Calcium Cancer Link

Professor Ian Reid and colleagues at the University of Auckland have found a link between calcium supplements and a higher rate of heart attacks. The research team pooled the results of 11 clinical trials in which 12, people over 4 were randomly assigned to take either a placebo or at least 5mg of calcium a day for an average of 3.5 years. After considering age, smoking, high blood pressure, and other risk factors for heart disease, the researchers found that people who took calcium supplements were 3 per cent more likely to have a heart attack than people who took placebos. Calcium supplements are commonly taken by older people for skeletal health. The results have been published in the British Medical Journal.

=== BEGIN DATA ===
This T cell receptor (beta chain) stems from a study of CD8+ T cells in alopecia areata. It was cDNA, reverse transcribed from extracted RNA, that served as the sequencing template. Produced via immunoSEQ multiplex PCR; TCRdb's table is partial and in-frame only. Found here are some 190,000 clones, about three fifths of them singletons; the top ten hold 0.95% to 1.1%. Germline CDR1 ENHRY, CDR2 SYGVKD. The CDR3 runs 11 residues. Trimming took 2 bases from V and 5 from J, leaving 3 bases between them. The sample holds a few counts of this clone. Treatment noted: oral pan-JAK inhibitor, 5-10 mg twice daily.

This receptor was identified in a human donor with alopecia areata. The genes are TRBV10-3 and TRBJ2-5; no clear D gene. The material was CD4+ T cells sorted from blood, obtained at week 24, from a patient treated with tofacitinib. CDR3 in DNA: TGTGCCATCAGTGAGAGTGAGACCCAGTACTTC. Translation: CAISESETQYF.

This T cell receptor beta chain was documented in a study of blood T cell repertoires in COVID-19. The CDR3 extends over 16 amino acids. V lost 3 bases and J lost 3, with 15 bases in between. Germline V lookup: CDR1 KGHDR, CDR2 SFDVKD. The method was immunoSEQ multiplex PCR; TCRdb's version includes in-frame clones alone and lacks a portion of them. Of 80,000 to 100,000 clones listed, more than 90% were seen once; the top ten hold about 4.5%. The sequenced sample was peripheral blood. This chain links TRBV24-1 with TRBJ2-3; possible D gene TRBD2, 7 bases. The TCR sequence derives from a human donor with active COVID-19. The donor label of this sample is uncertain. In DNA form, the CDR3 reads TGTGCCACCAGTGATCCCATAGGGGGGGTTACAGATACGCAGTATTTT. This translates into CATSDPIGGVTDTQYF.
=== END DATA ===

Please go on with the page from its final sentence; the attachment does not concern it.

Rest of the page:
Tags: Boston.com  British Medical Journal  calcium supplements  heart attacks  Ian Reid  Medical Health  University of Auckland  

Inside New Zealand’s Clean Green Beauty Scene

Inside New Zealand’s Clean Green Beauty Scene

Kaeā, founded by conservationist Suzan Craig, is one of a handful of sustainable skincare brands to come out of New Zealand in recent years. Financial Times contribution editor Jessica Beresford interviews…